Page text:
Swansea came in second, taking just 10 years to pay off the city’s median property price of £143,500, with monthly yields of £1,100, which equates to a 9.2% yield.
Average Airbnb yield
According to this article on Which?, landlords using short-term rental platforms benefited from average yields of 9.8%. That’s not too shabby at all.
The problem is, it’s incredibly difficult to verify any of the data projecting return on investment. So please bear that in mind. You’ll need to do your own due diligence and crunch your own numbers to see where you stand.
I will say though, a yield of 9.8% does sound realistic, and actually, rather quite modest.
Long-term Vs Short-term tenancy returns
What’s more impressive than the average yield of 9.8% (and equally as mind-boggling) is how it rockets in certain high demand zones. Yes, it’s expected for major cities to perform well with short-let Airbnb tenures, but the difference in returns compared to long-term tenancies is truly bonkers.
helloguest.co.uk have published data that compares the average annual tenancy fees in several popular cities to average Airbnb earnings per area:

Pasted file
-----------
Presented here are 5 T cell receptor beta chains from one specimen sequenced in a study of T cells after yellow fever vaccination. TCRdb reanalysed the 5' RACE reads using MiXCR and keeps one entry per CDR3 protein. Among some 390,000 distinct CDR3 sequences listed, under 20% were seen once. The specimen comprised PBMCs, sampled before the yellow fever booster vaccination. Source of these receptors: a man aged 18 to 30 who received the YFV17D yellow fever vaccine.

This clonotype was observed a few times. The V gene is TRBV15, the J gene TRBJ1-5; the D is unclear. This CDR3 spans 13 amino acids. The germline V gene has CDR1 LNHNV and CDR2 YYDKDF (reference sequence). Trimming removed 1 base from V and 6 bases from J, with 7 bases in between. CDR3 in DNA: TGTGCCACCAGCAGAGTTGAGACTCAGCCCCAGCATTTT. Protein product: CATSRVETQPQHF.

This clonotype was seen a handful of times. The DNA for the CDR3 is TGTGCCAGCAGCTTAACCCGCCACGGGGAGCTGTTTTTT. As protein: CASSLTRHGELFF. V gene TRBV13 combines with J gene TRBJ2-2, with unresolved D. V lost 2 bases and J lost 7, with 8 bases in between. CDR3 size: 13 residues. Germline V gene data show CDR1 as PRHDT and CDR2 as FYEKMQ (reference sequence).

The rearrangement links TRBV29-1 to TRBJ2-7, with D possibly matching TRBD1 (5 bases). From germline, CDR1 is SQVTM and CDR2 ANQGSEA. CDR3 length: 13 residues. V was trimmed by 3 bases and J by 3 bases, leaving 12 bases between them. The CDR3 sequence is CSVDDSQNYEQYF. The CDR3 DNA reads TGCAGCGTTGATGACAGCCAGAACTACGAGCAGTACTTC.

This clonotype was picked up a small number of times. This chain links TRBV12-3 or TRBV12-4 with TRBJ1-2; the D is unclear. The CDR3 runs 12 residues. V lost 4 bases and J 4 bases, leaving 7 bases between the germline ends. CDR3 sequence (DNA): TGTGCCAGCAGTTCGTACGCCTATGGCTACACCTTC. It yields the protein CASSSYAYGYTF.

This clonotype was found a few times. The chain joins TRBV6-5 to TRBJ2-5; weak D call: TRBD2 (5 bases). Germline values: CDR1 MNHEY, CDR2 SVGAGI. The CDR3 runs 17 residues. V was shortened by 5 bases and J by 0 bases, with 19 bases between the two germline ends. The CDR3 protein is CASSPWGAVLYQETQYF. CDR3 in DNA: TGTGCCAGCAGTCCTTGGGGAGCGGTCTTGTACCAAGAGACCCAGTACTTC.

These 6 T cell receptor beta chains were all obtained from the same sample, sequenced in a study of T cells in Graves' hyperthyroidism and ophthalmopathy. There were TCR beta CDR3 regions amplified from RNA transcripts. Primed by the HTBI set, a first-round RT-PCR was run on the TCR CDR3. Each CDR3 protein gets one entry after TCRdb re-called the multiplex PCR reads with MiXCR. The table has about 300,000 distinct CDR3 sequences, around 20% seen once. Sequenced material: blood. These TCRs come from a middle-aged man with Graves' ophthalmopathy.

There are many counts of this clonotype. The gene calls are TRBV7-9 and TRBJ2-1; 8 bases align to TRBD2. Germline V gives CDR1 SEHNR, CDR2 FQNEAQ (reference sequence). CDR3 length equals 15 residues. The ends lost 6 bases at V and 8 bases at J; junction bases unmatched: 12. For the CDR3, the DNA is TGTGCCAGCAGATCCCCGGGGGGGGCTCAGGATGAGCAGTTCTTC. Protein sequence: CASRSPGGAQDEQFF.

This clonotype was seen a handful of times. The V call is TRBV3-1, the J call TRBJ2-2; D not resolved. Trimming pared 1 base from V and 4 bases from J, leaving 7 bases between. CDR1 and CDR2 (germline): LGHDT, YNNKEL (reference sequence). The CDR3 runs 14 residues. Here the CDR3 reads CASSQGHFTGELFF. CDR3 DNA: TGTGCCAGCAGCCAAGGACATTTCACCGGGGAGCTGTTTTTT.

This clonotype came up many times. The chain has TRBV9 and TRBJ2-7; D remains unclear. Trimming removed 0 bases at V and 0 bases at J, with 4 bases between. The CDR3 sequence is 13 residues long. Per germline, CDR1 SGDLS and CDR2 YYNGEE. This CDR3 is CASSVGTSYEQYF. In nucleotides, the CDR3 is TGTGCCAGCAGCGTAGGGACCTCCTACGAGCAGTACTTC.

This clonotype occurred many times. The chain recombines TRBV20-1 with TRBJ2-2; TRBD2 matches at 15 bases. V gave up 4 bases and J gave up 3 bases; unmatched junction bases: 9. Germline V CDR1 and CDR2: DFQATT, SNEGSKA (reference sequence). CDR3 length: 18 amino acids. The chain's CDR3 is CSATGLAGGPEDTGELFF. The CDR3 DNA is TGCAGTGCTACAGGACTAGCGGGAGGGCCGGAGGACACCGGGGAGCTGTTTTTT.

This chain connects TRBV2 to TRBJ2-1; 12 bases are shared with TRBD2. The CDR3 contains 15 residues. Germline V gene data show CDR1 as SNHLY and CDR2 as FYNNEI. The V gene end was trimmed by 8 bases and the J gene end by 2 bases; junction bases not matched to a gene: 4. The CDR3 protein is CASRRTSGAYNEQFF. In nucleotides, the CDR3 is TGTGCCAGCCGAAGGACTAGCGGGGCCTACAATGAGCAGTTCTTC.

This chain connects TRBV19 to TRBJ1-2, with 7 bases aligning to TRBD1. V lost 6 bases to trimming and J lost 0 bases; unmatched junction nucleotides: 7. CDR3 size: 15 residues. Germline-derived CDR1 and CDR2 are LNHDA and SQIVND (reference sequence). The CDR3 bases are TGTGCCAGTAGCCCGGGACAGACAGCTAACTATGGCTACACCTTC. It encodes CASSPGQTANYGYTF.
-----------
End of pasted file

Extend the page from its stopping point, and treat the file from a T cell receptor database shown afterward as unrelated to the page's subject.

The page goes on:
Hot damn! I’d be a very happy man if my long-term tenancies did a fraction of any of those.
“My mate Harry…” (a real life Airbnb case study in London)
His name isn’t really Harry, but he is my mate.
I thought I’d share an anecdotal case study because I ‘spose it’s relevant and provides insight into what’s achievable by making the switch to short-term from long-term tenancies.
A friend of mine has a swanky apartment in London, which he was originally renting out on a long-term tenancy agreement via a local high-street letting agent.
After realising how much more money he could potentially be making by switching to short-term Airbnb leases, he decided to sign up with an Airbnb management company to take control of the entire process (I’ll go into more details about Airbnb management companies later on, because I believe they’re a rather interesting piece of the puzzle, which enables more and more landlords to make the switch).